The success of three residential enbloc deals this year may be igniting the interest of more property owners to go down that route, considering the number of projects that have kick-started the collective sale process.
Among at least eight collective sale hopefuls, owners of Lakeside Towers in Jurong have set up a collective sale committee (CSC), which has invited 14 property consultancies and seven legal firms to submit their proposals for consultancy services to execute the collective sale process.
This came after three en bloc deals racked up over S$1 billion in value this year, up from one S$380 million deal in 2015 and zilch in 2014. The average annual value of collective sales from 2010 to 2013, however, was S$1.9 billion, comprising mainly small and medium-sized deals.
The pick-up this year was underpinned by a recovery of developers’ residential outlook from negative to neutral-positive, a shortage of development sites as well as the strong attributes and realistic pricing of en bloc sites available this year.
For Lakeside Towers, the collective sale committee is now going through the tender submissions from property and legal consultants, after which a collective sale agreement with a reserve price will be drafted. Such agreement will require the signatures of owners holding at least 80 per cent of the development’s share value and strata area for the property to be put up for public tender.
“We reckon that S$250-300 million in tender price should be comfortable to a single developer,” the CSC chairman Simon Lee told BT. The site at Yuan Ching Road, which now houses 144 apartments, spans 153,237 sq ft with a plot ratio of 2.1 and has a balance lease of 58 years.
While it is still early days to determine how much each owner can receive from the sale, Mr Lee said he expects the site to receive a premium for its proximity to Jurong Gateway, Singapore’s second CBD, and the future High Speed Rail (HSR) station. It is also near the Lakeside precinct where the Jurong Lake Gardens, the new Science Centre and Jurong Innovation District are located.
Premiums in enbloc deals generally range between 20 and 30 per cent, to as much as 50 per cent or more if each unit were to be sold individually in the open market. But it is estimated that four in five collective sale exercises conducted over the past five years have failed.
There were as many as 20 projects that tried to sell collectively over the last four years but failed to find a buyer at the price they were seeking.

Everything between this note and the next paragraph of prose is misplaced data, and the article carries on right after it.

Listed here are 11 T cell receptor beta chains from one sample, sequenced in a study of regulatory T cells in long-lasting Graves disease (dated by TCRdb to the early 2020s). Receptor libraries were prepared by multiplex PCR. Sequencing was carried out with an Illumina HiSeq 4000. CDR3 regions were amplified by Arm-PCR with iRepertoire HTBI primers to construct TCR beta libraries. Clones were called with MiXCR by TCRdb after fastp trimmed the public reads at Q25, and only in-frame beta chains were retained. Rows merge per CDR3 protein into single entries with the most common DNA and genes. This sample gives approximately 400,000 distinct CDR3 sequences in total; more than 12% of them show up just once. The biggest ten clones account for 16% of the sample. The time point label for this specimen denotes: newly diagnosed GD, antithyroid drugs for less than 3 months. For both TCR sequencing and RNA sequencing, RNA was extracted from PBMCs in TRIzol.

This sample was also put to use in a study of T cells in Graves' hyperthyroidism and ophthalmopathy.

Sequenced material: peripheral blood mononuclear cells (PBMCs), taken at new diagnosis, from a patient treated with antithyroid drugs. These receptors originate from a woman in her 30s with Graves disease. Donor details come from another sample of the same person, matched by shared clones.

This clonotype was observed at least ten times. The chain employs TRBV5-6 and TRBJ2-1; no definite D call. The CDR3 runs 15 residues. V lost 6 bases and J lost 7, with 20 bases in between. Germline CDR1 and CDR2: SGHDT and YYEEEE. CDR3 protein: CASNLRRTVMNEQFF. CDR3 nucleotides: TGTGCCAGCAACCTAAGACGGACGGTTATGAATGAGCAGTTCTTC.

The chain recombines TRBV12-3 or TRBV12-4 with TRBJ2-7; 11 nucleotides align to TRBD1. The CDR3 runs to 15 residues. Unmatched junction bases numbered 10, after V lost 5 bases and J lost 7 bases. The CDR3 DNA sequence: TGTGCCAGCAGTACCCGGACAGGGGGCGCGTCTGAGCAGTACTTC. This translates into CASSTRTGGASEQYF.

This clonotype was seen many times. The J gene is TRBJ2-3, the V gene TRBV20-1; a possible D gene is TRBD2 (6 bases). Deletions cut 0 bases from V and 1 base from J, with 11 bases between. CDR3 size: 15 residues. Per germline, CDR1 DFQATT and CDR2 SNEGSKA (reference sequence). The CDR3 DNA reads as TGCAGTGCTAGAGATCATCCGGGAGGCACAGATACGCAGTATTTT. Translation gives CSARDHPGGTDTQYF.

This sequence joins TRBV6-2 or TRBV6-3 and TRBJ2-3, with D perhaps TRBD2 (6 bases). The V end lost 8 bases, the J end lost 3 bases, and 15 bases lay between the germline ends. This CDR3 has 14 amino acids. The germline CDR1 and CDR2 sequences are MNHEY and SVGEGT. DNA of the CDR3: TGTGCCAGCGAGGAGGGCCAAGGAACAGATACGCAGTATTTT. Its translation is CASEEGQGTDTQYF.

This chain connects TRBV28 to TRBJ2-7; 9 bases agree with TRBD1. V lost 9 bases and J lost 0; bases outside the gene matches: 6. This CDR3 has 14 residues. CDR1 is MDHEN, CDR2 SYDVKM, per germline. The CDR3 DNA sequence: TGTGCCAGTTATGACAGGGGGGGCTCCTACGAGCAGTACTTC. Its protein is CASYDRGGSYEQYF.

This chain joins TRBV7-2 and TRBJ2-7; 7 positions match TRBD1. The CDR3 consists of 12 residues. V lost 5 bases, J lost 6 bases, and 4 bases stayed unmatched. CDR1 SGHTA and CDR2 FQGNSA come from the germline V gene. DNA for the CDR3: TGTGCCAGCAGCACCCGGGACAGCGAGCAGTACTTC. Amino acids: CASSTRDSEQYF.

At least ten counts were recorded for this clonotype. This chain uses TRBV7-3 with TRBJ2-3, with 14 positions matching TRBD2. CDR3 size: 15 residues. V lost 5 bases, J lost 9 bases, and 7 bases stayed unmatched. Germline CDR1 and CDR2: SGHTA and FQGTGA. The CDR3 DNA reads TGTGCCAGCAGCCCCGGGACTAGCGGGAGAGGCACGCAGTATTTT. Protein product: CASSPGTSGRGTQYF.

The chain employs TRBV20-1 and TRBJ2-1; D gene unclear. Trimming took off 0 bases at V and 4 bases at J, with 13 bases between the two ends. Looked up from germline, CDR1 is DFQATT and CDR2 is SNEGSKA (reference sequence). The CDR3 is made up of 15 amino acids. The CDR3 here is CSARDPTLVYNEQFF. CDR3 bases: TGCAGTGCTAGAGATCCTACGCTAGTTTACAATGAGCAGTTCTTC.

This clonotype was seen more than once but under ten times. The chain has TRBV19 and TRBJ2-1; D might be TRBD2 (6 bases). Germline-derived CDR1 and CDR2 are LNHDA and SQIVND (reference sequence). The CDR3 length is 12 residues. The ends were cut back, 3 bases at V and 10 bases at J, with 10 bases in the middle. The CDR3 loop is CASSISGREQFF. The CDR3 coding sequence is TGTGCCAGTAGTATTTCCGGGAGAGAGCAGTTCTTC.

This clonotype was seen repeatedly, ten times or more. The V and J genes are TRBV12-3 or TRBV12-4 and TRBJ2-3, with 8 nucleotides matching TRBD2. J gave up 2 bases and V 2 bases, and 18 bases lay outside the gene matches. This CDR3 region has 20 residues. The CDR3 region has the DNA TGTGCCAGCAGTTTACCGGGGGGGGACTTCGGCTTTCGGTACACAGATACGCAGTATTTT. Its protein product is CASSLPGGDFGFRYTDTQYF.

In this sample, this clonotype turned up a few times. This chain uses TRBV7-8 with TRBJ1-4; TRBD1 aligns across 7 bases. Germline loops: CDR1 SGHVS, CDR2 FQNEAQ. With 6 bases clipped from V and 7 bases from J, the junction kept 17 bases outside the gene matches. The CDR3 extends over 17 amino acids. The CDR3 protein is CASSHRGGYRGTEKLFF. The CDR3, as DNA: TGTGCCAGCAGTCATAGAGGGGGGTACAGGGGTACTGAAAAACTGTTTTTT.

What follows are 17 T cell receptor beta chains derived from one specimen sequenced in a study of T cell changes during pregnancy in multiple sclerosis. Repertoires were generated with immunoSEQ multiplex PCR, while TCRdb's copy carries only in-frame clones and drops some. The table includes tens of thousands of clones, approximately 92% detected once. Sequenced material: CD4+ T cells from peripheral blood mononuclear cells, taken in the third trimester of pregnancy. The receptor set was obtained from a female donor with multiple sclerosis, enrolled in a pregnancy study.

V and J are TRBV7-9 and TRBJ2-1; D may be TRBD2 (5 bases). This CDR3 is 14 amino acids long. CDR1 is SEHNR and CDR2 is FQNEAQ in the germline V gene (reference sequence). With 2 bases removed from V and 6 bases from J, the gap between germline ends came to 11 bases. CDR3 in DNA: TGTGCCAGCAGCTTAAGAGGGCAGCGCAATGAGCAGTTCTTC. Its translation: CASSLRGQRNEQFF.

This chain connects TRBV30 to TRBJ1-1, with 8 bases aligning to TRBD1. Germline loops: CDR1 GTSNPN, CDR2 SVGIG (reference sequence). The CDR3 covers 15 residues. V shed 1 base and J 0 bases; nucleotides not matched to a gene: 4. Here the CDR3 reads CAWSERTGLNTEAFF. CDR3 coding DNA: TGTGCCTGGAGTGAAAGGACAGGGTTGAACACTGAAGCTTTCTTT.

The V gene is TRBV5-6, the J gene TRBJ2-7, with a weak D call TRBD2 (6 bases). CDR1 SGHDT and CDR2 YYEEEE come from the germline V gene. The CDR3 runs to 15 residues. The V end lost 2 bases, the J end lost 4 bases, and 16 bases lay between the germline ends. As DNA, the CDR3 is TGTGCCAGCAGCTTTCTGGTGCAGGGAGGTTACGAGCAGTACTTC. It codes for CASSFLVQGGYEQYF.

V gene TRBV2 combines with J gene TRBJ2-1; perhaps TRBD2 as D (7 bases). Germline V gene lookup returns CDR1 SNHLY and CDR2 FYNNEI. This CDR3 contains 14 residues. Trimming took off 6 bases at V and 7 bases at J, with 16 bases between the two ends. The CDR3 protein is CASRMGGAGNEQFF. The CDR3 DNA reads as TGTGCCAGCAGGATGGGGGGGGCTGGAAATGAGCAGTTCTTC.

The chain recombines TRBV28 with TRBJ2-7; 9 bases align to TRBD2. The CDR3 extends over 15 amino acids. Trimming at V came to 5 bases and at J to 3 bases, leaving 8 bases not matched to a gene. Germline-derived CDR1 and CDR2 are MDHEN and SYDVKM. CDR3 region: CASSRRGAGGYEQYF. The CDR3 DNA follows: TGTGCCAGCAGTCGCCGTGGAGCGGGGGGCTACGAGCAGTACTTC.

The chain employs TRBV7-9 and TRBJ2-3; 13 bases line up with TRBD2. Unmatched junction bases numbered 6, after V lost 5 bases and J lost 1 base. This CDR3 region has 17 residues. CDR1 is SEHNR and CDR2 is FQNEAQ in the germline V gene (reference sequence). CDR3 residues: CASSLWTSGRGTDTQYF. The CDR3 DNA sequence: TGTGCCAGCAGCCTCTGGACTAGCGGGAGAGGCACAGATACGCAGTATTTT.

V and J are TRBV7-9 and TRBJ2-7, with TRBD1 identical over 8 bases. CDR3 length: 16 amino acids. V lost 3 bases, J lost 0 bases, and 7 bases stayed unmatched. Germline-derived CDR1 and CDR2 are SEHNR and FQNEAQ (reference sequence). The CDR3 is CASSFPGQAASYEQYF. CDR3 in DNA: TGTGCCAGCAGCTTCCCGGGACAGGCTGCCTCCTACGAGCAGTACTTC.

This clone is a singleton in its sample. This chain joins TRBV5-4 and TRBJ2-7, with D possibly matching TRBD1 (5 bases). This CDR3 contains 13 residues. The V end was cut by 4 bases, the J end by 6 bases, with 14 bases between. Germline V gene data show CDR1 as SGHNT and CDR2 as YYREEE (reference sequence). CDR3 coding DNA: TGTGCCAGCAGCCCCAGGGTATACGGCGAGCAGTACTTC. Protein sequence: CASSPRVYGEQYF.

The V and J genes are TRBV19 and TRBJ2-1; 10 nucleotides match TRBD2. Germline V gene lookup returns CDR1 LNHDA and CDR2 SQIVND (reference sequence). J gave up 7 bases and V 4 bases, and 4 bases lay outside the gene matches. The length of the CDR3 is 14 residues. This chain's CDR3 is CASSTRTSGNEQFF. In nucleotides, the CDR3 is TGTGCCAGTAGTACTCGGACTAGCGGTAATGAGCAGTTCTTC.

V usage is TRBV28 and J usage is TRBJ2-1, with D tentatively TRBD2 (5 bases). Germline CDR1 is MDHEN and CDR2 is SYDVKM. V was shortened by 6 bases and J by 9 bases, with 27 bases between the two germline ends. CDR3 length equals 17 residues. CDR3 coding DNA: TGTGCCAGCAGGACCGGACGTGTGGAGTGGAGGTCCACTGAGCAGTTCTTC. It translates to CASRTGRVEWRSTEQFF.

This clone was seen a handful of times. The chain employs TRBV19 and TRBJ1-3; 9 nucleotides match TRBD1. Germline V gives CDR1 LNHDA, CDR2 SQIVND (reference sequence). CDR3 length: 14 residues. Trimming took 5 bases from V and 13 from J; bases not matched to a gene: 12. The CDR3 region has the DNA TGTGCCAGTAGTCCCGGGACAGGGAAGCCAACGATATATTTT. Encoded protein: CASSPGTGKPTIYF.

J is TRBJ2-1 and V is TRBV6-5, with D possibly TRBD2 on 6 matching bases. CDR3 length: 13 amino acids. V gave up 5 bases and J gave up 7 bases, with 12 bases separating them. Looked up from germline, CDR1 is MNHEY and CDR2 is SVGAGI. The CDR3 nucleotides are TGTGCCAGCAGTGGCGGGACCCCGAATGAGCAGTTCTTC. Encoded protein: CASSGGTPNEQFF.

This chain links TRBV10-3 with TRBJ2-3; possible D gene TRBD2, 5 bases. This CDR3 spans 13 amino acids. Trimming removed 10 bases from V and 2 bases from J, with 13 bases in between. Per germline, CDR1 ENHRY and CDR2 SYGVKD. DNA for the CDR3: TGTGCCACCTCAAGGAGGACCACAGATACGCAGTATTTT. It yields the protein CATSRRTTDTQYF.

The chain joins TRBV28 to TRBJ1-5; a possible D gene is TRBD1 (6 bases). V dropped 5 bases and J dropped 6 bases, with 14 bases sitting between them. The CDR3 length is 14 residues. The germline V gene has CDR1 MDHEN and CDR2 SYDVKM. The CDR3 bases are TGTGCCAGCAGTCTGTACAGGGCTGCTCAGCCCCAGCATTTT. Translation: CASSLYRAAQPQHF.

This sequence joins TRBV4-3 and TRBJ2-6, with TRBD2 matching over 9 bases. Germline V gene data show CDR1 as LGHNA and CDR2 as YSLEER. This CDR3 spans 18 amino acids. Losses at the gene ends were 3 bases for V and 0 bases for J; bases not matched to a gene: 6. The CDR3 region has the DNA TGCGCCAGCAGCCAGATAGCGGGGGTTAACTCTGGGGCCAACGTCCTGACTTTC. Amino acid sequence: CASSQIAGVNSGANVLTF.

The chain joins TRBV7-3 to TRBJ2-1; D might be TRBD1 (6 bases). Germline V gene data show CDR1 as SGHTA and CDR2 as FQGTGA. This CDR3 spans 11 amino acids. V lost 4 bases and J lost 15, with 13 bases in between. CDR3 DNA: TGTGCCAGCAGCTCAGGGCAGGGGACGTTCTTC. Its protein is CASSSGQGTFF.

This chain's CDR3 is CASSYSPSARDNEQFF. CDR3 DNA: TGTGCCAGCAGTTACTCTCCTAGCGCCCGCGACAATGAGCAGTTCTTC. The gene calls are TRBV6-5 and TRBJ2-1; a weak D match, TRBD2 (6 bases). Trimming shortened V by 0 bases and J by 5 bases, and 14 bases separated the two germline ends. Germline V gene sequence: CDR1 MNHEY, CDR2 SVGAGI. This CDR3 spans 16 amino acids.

Developers are also mindful of the 15 per cent additional buyer’s stamp duty (ABSD) that they will incur if they are unable to develop and sell all the units in a project by the end of the five-year remission period.
But en bloc sales are just about the only source of supply for freehold sites, although leasehold sites are also fairly common now.
Chief among developers’ concerns is the risk of the High Court approval. While the five-year ABSD remission starts only at the date of High Court approval, the process of High Court approval from the date of contract can sometimes drag beyond 6-12 months. In a rising market this will be a concern for sellers as well.
Developers still find buying from the government land sales (GLS) programme to be more straightforward. Thus, the first-half 2017 GLS list will be something to look out for. But developers are still very keen to look for collective sale sites in good locations and attractive pricing.
This year, a joint venture (JV) of UOL Group and United Industrial Corporation snapped up Raintree Gardens in Potong Pasir for S$334.2 million in October; Chinese developer Qingjian Realty bought Shunfu Ville from owners for S$638 million in May; while Singapore-listed Roxy-Pacific Holdings scooped up Harbour View Gardens in Pasir Panjang for S$33.25 million in August. The only enbloc deal last year was the sale of a commercial property off Orchard Road, Thong Sia Building, to Sin Capital Group for S$380 million.
Next year, a wider range of offering is expected in the market, mainly of small and medium-sized en blocs, which should find takers among developers who are keen to have a new project to work on, as long as they are realistically priced.
But the total tally by value may not necessarily surpass this year’s S$1 billion since land sales supply from the government may pick up.
Among other collective sale hopefuls, one project that may hit the market in the first quarter next year is Cairnhill Mansions in District 9, which had made four previous collective sale attempts, the latest in 2014.
The other project that could become ready around the same time is the 12-unit Villa D’Este on Dalvey Road in prime District 10 – its second attempt since 2010. Owners of 330-unit Eunosville near the Eunos MRT station are reviving their collective sale process as well.
Meanwhile, the collective sale committee of Rio Casa, a privatised HUDC estate with 286 units at Hougang Avenue 7, is appointing a lawyer. The sale committees for Dunearn Court, a 12-unit freehold block on Dunearn Road in prime District 11 and One Tree Hill Gardens, a 13-unit freehold project in prime District 10, are drafting the collective sale agreements.
Adapted from: The Business Times, 28 November 2016